Monday, August 12, 2013

How "I" write a Joke

     Probably the most common question that commedians are asked is "How do you write your jokes?"  It's the same way people ask musicians how they write their music.  While everyone can see and understand how a joke or song is presented on stage, it's really hard for someone unfamiliar with the process to understand how to create it out of nothing.

     Even though joke writing is simple the process can be complex.  This is in part because it differs for every comic.  George Carlin has said in past interviews that 98% of his material he knew would be funny before he ever said it on stage.  On the other spectrum Jerry Seinfeld is famous for fine tuning his jokes over countless sets until it is "ready".  Most comics fall somewhere in between, but ultimately a joke starts as an idea, then is formed into a single joke, refined after several presentations on stage, and then expanded on into a larger bit.

    One of the best ways to describe this was done in the comedy documentary "I am comic" which I will briefly paraphrase:

First you have a basic set-up punchline joke.  Several insert and tag jokes are written around the joke until it becomes a "bit."  Several bits formed together create a "chunk" of material (anywhere from 5-10 minutes).  Several "chunks" put together create a "set" of material (30-60 minutes).

      In this model bits are usually about a single topic such as an ex-girlfriend.  Another bit about breaking up with said girlfriend, and a third about getting back on the dating scene could be combined into a "chunk" about relationships.

     This format also makes it easier to understand how we comics can memorize a 60 minute set word for word.  Instead of memorizing the entire 60 minutes we focus on memorizing each bit individually.  Then we just have to remember which bits go together in each chunk.  It makes it a lot easier to mix up the set without forgetting which jokes we have already told.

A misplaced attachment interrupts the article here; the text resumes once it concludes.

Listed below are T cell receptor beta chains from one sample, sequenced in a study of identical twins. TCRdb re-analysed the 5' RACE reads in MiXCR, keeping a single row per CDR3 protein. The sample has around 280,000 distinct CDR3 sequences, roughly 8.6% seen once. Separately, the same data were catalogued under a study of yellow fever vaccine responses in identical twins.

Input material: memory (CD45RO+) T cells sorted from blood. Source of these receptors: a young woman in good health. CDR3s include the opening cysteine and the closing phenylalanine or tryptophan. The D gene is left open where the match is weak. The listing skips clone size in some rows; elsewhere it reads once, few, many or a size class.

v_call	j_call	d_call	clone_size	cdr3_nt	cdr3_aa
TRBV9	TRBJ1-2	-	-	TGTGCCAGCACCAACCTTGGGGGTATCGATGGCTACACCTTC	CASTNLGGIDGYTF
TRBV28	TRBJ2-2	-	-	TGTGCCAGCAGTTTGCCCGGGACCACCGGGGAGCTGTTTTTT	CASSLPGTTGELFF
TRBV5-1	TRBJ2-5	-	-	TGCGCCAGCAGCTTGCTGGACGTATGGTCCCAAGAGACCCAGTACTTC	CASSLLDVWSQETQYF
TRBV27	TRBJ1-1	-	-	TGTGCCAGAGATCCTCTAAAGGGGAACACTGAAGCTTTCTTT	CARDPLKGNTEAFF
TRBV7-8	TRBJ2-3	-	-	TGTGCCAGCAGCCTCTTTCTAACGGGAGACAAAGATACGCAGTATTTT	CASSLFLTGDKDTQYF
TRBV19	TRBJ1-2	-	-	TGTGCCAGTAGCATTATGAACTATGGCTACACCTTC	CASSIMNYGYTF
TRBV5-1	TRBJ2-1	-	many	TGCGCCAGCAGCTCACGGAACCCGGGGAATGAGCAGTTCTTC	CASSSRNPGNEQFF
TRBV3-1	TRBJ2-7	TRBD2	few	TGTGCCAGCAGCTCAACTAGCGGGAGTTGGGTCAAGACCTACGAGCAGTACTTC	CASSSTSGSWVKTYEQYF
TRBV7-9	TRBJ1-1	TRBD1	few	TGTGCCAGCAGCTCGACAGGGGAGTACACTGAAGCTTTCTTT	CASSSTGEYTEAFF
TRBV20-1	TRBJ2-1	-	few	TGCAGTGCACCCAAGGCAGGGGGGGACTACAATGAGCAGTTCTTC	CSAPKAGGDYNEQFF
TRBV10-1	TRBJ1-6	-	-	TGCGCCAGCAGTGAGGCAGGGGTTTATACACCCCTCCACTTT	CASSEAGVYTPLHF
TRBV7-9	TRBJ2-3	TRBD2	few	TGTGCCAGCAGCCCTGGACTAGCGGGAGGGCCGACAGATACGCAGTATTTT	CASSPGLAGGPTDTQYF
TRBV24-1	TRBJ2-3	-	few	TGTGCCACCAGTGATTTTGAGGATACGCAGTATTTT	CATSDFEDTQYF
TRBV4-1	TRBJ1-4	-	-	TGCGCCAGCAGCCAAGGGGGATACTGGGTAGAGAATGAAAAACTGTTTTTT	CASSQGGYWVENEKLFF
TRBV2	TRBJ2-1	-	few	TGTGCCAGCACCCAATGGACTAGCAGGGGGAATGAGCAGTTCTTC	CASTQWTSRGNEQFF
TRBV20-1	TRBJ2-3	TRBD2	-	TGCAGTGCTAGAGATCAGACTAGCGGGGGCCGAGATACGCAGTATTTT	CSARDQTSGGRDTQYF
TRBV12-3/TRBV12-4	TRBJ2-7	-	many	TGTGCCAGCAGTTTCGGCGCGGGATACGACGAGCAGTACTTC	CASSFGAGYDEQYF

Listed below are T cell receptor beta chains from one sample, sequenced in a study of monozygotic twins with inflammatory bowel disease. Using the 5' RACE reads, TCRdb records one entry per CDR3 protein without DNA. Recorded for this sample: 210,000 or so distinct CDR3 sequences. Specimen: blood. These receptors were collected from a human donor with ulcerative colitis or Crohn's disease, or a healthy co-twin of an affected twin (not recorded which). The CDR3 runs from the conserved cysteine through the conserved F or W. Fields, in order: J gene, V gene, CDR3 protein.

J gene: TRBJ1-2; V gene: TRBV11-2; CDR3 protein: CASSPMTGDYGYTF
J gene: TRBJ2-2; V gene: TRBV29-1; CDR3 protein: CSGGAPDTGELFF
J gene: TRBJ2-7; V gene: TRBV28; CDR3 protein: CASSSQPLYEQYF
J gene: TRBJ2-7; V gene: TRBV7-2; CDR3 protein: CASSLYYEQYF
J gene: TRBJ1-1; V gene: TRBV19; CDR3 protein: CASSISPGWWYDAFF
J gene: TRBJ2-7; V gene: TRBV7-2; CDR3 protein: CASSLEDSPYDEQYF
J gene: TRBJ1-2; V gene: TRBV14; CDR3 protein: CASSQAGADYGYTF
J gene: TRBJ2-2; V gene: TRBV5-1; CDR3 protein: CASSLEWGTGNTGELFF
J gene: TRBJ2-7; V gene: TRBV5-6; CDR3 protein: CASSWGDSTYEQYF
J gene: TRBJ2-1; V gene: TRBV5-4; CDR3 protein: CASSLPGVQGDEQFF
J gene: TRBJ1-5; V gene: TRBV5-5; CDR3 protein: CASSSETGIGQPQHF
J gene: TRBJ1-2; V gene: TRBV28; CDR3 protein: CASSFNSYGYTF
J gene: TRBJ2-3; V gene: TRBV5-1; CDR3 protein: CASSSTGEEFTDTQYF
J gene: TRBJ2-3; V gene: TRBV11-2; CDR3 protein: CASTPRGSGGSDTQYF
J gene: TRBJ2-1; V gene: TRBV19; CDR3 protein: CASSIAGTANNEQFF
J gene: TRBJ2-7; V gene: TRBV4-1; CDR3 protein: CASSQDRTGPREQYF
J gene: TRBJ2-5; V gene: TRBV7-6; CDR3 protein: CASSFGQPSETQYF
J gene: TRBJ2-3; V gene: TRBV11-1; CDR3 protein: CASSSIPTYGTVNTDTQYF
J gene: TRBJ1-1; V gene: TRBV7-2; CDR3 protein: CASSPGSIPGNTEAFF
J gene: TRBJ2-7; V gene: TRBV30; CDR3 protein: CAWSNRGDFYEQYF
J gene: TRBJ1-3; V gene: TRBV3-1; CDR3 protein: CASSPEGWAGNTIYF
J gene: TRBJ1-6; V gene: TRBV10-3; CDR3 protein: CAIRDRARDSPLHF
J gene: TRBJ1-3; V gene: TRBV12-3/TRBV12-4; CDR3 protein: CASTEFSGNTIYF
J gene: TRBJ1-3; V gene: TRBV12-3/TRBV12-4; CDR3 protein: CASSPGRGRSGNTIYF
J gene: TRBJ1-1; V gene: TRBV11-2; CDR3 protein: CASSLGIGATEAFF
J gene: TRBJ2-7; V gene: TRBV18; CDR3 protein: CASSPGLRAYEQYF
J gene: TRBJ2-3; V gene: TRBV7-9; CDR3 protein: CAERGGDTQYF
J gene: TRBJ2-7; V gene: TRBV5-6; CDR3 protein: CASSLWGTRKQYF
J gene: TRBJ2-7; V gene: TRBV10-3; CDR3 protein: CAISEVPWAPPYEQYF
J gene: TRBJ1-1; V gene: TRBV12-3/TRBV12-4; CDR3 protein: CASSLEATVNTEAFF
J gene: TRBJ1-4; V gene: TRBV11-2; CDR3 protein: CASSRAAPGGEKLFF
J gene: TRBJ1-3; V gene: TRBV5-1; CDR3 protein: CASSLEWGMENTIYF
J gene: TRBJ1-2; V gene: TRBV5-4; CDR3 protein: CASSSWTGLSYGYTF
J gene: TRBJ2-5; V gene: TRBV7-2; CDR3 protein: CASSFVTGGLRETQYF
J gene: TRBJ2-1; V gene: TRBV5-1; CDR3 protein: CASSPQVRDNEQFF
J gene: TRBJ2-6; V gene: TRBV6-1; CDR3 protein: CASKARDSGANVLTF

Again this is all general information about how comics write jokes.  The specifics of writing jokes vary greatly from comic to comic.  The easiest way of explaining my process is to take you step by step through a recent joke that I incorporated into my set-list.


     Every joke starts with an "ah ha" moment.   Something that you think of or that comes up which you realize could be a joke.  Anyone who hangs out with me long enough will notice that I will routinely say in conversations "I need to write a joke about that."

     This particular joke came while I was driving with my family in a Cost Co parking lot on a busy weekend.  It was one of those parking lots where everyone is moving really slowly and you start getting frustrated with other drivers.  As it happens my wife and I were stuck waiting for an extremely large pick-up truck to back out of a parking spot.  With the exception of people who need them for actually transporting large loads or going to off road locations, I never understand why anyone would ever need such a large vehicle.  This particular truck seemed even more so as it was unnecessarily suspended an extra foot off the ground, making the bottom of the door 2 and a half to 3 feet above the ground.  My wife and I noticed that the truck was pulling out of a handicap spot and started joking about how any handicap person would even be able to get into such a vehicle.  That's when I noticed that the truck's license plate was from Texas, and I told my wife "maybe being from Texas qualifies as a handicap".

     My wife let out a loud laugh and I knew a joke was born.  Now all I would have to do is write it. 


     When I say that I "write" jokes I really mean that I "form" jokes.  Writing implies taking pen to paper and creating a paper trail of material.  If I'm lucky I'll remember to write an "idea" down so that I don't forget it later, but even this is rare.  My "writing" consists of me saying the joke idea out loud to myself, hearing how it sounds, and then finding a way to make it sound smoother.  I then repeat the process until I have a somewhat polished idea of what I can say on stage.  Almost all of this writing is done in my car.  I drive 50 thousand plus miles most years for comedy so that leaves me with a lot of free time to talk to myself.